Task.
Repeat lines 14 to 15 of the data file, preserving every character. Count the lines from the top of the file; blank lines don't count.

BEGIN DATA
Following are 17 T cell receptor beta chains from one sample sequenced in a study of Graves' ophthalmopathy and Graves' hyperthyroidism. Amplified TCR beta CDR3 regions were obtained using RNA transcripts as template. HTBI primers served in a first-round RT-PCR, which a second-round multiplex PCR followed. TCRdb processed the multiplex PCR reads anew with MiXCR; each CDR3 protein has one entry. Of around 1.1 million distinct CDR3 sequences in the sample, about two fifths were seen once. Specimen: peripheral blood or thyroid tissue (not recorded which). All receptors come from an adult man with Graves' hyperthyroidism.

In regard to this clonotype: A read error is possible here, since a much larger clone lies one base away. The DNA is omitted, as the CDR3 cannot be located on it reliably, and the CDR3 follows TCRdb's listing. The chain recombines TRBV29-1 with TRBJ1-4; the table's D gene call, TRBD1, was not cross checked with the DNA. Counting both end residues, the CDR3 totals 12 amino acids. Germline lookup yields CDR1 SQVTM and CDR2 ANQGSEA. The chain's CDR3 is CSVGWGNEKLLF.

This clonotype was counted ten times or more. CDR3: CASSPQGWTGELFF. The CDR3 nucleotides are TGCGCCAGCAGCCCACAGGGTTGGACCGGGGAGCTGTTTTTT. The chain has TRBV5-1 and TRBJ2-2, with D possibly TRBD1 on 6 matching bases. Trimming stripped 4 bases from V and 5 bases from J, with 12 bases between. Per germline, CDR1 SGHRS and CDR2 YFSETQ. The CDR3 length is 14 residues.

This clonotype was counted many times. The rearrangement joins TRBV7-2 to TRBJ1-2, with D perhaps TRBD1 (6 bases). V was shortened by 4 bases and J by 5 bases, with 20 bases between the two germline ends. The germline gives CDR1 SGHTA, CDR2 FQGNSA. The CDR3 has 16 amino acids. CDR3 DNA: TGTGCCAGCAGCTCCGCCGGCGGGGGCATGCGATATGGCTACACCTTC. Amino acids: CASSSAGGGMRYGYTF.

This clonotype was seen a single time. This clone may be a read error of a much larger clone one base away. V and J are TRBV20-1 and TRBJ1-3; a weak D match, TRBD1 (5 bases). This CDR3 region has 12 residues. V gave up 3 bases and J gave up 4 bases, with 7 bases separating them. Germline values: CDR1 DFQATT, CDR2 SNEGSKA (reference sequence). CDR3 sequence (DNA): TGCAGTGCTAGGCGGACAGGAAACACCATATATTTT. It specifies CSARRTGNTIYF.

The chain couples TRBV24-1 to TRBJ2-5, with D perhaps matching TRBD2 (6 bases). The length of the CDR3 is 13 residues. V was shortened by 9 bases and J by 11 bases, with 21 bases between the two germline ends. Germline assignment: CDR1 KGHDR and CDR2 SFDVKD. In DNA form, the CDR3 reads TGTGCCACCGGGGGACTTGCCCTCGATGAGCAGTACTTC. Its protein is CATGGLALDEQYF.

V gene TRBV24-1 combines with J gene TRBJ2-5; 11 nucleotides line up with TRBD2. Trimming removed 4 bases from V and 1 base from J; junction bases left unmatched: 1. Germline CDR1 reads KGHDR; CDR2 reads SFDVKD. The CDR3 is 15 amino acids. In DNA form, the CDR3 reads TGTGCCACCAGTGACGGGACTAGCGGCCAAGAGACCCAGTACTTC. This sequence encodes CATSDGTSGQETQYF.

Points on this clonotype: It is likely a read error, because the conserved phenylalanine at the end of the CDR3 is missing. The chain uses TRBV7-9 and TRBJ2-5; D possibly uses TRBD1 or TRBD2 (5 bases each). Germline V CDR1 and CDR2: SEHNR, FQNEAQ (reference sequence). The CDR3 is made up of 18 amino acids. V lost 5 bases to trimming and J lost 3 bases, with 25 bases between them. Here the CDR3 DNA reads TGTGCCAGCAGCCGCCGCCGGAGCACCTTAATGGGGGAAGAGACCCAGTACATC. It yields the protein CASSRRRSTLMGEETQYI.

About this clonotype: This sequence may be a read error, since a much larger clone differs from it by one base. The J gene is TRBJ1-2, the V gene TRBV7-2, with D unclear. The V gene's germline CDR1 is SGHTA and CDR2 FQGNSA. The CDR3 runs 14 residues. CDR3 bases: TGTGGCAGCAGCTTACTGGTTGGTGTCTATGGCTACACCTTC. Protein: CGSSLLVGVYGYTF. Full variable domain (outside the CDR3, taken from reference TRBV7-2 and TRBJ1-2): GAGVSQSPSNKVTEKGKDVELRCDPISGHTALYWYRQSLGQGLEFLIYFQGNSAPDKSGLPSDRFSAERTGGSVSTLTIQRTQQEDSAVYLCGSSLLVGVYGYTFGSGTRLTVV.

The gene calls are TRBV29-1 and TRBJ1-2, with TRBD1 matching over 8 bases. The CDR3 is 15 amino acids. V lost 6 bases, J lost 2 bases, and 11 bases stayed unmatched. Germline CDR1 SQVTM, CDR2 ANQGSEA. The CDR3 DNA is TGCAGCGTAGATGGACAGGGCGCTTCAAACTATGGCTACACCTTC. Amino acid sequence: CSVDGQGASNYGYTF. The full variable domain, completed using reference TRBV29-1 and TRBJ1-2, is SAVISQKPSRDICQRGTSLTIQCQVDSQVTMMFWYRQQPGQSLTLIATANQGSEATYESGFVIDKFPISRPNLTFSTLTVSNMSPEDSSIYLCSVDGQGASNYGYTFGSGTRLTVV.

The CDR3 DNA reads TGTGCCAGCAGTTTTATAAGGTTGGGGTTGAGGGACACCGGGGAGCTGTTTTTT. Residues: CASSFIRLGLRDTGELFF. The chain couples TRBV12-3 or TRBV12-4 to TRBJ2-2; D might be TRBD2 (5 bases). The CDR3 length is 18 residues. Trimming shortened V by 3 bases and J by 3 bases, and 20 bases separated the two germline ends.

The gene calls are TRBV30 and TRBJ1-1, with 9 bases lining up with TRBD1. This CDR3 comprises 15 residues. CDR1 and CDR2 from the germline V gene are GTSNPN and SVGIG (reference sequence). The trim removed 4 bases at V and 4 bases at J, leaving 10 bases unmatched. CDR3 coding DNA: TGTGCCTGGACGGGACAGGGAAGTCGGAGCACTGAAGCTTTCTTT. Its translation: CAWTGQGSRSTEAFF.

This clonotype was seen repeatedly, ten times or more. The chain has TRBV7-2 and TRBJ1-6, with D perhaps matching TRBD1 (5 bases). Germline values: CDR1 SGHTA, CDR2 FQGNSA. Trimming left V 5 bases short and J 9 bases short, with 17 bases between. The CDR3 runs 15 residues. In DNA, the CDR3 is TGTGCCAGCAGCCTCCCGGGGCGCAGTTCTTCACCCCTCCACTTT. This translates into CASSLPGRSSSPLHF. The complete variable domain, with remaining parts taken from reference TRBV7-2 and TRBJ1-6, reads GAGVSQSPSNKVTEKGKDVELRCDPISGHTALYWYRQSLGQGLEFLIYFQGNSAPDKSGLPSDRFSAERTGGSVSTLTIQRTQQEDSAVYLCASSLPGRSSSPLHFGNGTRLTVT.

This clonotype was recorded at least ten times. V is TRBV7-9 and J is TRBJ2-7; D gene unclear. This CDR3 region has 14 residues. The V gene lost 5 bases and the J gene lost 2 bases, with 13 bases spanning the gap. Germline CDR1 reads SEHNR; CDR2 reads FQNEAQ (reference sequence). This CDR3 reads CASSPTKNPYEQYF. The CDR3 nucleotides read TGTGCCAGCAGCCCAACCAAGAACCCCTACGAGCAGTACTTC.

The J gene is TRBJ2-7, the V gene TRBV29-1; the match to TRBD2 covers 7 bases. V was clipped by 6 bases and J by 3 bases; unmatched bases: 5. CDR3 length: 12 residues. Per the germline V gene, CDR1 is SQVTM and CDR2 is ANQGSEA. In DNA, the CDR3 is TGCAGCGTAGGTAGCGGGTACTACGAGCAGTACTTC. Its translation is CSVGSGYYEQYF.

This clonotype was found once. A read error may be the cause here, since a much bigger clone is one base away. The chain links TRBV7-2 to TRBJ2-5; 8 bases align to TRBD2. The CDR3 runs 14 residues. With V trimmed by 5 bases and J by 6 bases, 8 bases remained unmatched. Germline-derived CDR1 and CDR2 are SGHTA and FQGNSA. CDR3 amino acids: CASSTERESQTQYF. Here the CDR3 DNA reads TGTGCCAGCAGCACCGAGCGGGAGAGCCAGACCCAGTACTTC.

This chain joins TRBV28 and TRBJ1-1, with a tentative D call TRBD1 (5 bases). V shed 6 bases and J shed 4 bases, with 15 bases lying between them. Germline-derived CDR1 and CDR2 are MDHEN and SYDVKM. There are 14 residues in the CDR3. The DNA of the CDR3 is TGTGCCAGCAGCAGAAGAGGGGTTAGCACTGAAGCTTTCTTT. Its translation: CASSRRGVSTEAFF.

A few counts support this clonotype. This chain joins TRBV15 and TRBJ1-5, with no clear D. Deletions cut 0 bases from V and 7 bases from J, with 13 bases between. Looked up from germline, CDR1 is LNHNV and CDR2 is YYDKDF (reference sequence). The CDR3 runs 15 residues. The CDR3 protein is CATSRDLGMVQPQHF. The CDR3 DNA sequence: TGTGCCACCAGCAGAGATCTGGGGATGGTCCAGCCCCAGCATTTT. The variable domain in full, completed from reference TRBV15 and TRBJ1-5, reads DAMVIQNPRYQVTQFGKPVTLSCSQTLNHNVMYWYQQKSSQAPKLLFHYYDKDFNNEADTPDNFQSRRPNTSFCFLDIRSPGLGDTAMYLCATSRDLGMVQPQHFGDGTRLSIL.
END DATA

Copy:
This clonotype was recorded at least ten times. V is TRBV7-9 and J is TRBJ2-7; D gene unclear. This CDR3 region has 14 residues. The V gene lost 5 bases and the J gene lost 2 bases, with 13 bases spanning the gap. Germline CDR1 reads SEHNR; CDR2 reads FQNEAQ (reference sequence). This CDR3 reads CASSPTKNPYEQYF. The CDR3 nucleotides read TGTGCCAGCAGCCCAACCAAGAACCCCTACGAGCAGTACTTC.

The J gene is TRBJ2-7, the V gene TRBV29-1; the match to TRBD2 covers 7 bases. V was clipped by 6 bases and J by 3 bases; unmatched bases: 5. CDR3 length: 12 residues. Per the germline V gene, CDR1 is SQVTM and CDR2 is ANQGSEA. In DNA, the CDR3 is TGCAGCGTAGGTAGCGGGTACTACGAGCAGTACTTC. Its translation is CSVGSGYYEQYF.